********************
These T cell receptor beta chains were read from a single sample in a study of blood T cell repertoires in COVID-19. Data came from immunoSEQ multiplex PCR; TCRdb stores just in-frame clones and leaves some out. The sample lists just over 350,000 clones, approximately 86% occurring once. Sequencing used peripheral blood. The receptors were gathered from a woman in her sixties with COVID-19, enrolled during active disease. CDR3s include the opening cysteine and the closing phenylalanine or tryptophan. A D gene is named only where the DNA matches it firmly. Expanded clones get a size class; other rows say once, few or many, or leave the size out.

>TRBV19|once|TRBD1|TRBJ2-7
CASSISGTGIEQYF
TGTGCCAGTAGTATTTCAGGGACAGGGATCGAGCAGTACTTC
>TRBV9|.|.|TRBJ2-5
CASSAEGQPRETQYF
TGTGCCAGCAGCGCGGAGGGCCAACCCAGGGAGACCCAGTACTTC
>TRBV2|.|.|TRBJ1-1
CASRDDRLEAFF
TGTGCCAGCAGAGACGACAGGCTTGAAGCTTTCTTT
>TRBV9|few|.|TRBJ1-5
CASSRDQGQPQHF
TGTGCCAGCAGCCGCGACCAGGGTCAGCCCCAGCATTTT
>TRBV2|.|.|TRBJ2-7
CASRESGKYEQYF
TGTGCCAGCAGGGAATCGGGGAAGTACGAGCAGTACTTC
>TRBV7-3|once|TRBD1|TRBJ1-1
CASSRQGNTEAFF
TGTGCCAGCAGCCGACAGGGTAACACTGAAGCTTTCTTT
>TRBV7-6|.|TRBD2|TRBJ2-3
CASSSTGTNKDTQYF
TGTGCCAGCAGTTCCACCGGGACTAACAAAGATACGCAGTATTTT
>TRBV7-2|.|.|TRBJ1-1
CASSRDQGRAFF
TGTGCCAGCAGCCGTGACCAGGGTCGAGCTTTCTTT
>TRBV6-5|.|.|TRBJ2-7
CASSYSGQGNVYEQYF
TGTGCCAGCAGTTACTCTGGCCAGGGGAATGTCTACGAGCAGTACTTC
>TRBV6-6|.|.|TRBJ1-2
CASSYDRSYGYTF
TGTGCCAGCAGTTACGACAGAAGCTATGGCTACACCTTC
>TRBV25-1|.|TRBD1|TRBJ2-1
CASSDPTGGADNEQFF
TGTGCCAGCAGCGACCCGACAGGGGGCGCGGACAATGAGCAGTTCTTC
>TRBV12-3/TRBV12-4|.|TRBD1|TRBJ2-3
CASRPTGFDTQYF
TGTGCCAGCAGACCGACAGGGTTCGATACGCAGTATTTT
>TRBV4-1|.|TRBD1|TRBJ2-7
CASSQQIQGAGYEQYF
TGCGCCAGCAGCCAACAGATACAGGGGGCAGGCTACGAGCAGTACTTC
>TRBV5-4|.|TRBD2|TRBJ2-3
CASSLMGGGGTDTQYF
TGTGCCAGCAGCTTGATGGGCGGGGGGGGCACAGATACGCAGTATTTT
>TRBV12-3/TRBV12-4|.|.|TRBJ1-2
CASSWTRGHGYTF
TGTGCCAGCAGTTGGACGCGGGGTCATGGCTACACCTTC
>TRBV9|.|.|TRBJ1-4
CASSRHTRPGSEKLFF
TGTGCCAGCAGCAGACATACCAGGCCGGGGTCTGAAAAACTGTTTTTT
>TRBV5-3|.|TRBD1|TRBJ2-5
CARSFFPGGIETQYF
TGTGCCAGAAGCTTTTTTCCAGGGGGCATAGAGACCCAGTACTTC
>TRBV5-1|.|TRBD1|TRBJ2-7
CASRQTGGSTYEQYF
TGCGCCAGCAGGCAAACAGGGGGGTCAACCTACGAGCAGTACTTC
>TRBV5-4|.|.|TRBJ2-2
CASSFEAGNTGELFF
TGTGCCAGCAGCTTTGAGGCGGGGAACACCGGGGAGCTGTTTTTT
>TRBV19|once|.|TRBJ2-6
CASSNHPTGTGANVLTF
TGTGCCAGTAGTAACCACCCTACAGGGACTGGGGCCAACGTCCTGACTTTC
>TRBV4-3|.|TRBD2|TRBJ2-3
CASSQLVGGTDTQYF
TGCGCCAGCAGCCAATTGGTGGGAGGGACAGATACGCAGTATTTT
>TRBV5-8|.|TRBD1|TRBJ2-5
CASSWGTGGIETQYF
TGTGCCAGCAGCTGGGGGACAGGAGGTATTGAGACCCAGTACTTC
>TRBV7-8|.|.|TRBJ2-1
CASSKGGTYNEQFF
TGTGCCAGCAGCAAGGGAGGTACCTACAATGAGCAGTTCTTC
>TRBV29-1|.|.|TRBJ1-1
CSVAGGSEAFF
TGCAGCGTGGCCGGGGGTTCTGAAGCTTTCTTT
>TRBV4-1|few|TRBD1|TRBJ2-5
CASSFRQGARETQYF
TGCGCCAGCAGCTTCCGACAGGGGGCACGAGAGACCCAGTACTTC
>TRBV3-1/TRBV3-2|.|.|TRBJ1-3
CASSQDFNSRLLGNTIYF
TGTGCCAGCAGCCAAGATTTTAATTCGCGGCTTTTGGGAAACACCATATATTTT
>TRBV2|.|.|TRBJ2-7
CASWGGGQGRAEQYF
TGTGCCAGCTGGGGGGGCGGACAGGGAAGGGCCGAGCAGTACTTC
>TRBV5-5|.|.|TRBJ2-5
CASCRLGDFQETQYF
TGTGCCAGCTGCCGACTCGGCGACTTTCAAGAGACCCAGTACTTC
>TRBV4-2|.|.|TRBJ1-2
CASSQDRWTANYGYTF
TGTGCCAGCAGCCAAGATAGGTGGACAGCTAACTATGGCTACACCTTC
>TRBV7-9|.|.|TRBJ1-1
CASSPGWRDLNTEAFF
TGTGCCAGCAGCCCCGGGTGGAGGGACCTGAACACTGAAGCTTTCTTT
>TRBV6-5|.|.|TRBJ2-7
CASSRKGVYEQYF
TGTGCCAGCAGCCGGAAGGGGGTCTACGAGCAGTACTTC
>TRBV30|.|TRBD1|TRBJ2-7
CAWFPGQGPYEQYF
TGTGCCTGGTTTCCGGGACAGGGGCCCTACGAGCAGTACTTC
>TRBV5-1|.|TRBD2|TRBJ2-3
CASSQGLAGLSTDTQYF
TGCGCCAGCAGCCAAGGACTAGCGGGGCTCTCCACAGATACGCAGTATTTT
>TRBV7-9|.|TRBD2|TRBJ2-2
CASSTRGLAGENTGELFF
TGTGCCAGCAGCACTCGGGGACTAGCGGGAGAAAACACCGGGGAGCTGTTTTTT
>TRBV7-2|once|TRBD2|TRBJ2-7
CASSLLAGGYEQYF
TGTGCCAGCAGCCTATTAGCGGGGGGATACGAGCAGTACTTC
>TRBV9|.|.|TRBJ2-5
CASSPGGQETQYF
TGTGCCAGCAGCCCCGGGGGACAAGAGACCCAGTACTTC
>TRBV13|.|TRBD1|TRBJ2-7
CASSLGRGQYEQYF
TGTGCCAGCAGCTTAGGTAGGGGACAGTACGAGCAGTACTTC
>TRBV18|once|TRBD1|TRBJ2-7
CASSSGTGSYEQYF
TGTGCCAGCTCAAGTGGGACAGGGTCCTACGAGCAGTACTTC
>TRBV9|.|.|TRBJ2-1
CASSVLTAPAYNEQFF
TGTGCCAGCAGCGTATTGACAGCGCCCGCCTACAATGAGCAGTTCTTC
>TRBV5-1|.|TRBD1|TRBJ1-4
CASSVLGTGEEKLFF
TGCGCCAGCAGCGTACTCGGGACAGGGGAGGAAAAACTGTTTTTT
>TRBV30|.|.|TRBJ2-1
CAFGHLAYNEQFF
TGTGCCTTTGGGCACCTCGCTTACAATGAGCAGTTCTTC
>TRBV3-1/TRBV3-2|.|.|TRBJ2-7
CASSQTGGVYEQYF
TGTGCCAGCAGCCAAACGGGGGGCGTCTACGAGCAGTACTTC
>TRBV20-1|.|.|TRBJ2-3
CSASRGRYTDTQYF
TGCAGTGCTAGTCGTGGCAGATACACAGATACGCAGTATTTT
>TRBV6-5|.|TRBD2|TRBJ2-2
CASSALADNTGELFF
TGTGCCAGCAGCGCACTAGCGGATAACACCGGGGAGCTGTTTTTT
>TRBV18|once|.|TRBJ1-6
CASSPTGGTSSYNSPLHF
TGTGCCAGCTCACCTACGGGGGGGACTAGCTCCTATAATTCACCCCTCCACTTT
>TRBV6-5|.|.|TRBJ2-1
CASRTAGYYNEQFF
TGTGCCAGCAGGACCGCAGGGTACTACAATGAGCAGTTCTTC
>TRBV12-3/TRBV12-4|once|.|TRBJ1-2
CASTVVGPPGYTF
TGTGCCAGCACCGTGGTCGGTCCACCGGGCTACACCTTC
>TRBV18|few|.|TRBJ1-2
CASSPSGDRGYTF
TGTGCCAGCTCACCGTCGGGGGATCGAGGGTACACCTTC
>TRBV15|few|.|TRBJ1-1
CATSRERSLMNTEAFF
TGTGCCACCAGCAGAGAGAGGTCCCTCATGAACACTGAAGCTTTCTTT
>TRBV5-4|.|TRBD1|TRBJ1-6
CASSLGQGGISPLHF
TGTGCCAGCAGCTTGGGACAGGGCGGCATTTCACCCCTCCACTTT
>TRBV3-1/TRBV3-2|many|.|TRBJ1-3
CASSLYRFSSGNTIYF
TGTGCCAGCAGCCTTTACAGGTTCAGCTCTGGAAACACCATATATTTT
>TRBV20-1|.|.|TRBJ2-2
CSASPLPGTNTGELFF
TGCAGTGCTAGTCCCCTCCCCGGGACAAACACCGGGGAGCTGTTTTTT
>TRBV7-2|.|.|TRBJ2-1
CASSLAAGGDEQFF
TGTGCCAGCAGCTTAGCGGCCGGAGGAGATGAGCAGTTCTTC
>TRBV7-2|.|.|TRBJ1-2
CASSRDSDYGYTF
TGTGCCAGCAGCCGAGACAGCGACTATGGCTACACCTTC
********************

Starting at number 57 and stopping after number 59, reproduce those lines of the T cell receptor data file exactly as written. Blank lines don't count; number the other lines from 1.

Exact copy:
CASSFEAGNTGELFF
TGTGCCAGCAGCTTTGAGGCGGGGAACACCGGGGAGCTGTTTTTT
>TRBV19|once|.|TRBJ2-6